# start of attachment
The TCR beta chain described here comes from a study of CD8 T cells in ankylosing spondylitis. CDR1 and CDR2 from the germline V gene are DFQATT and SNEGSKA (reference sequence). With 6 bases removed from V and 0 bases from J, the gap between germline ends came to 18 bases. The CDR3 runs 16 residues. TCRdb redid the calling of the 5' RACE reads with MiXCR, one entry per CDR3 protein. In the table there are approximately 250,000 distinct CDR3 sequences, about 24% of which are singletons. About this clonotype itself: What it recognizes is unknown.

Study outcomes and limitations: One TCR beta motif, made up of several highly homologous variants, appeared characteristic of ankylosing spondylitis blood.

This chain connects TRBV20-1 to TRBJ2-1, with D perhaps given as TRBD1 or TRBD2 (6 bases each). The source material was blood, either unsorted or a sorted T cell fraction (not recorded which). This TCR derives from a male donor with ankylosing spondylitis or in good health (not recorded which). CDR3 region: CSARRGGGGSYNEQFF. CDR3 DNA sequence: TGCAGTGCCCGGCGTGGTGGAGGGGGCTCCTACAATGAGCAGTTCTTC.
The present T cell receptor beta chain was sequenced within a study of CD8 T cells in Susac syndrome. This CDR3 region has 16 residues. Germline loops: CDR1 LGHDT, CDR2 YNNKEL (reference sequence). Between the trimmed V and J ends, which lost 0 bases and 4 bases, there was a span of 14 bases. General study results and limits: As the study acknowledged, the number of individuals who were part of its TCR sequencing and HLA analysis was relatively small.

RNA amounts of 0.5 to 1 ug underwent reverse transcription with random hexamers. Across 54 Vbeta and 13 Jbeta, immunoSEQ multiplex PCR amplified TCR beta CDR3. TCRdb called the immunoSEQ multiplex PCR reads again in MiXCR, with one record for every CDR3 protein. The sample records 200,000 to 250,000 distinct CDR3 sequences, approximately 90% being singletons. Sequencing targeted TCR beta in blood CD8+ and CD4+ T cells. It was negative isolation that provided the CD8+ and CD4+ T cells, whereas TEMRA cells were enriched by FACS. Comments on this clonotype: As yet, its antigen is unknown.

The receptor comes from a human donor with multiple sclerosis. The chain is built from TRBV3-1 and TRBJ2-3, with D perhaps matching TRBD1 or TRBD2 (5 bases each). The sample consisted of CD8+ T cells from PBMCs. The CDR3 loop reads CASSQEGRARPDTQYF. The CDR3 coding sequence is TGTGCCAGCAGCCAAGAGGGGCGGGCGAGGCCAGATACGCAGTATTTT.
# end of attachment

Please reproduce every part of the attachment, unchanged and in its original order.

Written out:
The TCR beta chain described here comes from a study of CD8 T cells in ankylosing spondylitis. CDR1 and CDR2 from the germline V gene are DFQATT and SNEGSKA (reference sequence). With 6 bases removed from V and 0 bases from J, the gap between germline ends came to 18 bases. The CDR3 runs 16 residues. TCRdb redid the calling of the 5' RACE reads with MiXCR, one entry per CDR3 protein. In the table there are approximately 250,000 distinct CDR3 sequences, about 24% of which are singletons. About this clonotype itself: What it recognizes is unknown.

Study outcomes and limitations: One TCR beta motif, made up of several highly homologous variants, appeared characteristic of ankylosing spondylitis blood.

This chain connects TRBV20-1 to TRBJ2-1, with D perhaps given as TRBD1 or TRBD2 (6 bases each). The source material was blood, either unsorted or a sorted T cell fraction (not recorded which). This TCR derives from a male donor with ankylosing spondylitis or in good health (not recorded which). CDR3 region: CSARRGGGGSYNEQFF. CDR3 DNA sequence: TGCAGTGCCCGGCGTGGTGGAGGGGGCTCCTACAATGAGCAGTTCTTC.
The present T cell receptor beta chain was sequenced within a study of CD8 T cells in Susac syndrome. This CDR3 region has 16 residues. Germline loops: CDR1 LGHDT, CDR2 YNNKEL (reference sequence). Between the trimmed V and J ends, which lost 0 bases and 4 bases, there was a span of 14 bases. General study results and limits: As the study acknowledged, the number of individuals who were part of its TCR sequencing and HLA analysis was relatively small.

RNA amounts of 0.5 to 1 ug underwent reverse transcription with random hexamers. Across 54 Vbeta and 13 Jbeta, immunoSEQ multiplex PCR amplified TCR beta CDR3. TCRdb called the immunoSEQ multiplex PCR reads again in MiXCR, with one record for every CDR3 protein. The sample records 200,000 to 250,000 distinct CDR3 sequences, approximately 90% being singletons. Sequencing targeted TCR beta in blood CD8+ and CD4+ T cells. It was negative isolation that provided the CD8+ and CD4+ T cells, whereas TEMRA cells were enriched by FACS. Comments on this clonotype: As yet, its antigen is unknown.

The receptor comes from a human donor with multiple sclerosis. The chain is built from TRBV3-1 and TRBJ2-3, with D perhaps matching TRBD1 or TRBD2 (5 bases each). The sample consisted of CD8+ T cells from PBMCs. The CDR3 loop reads CASSQEGRARPDTQYF. The CDR3 coding sequence is TGTGCCAGCAGCCAAGAGGGGCGGGCGAGGCCAGATACGCAGTATTTT.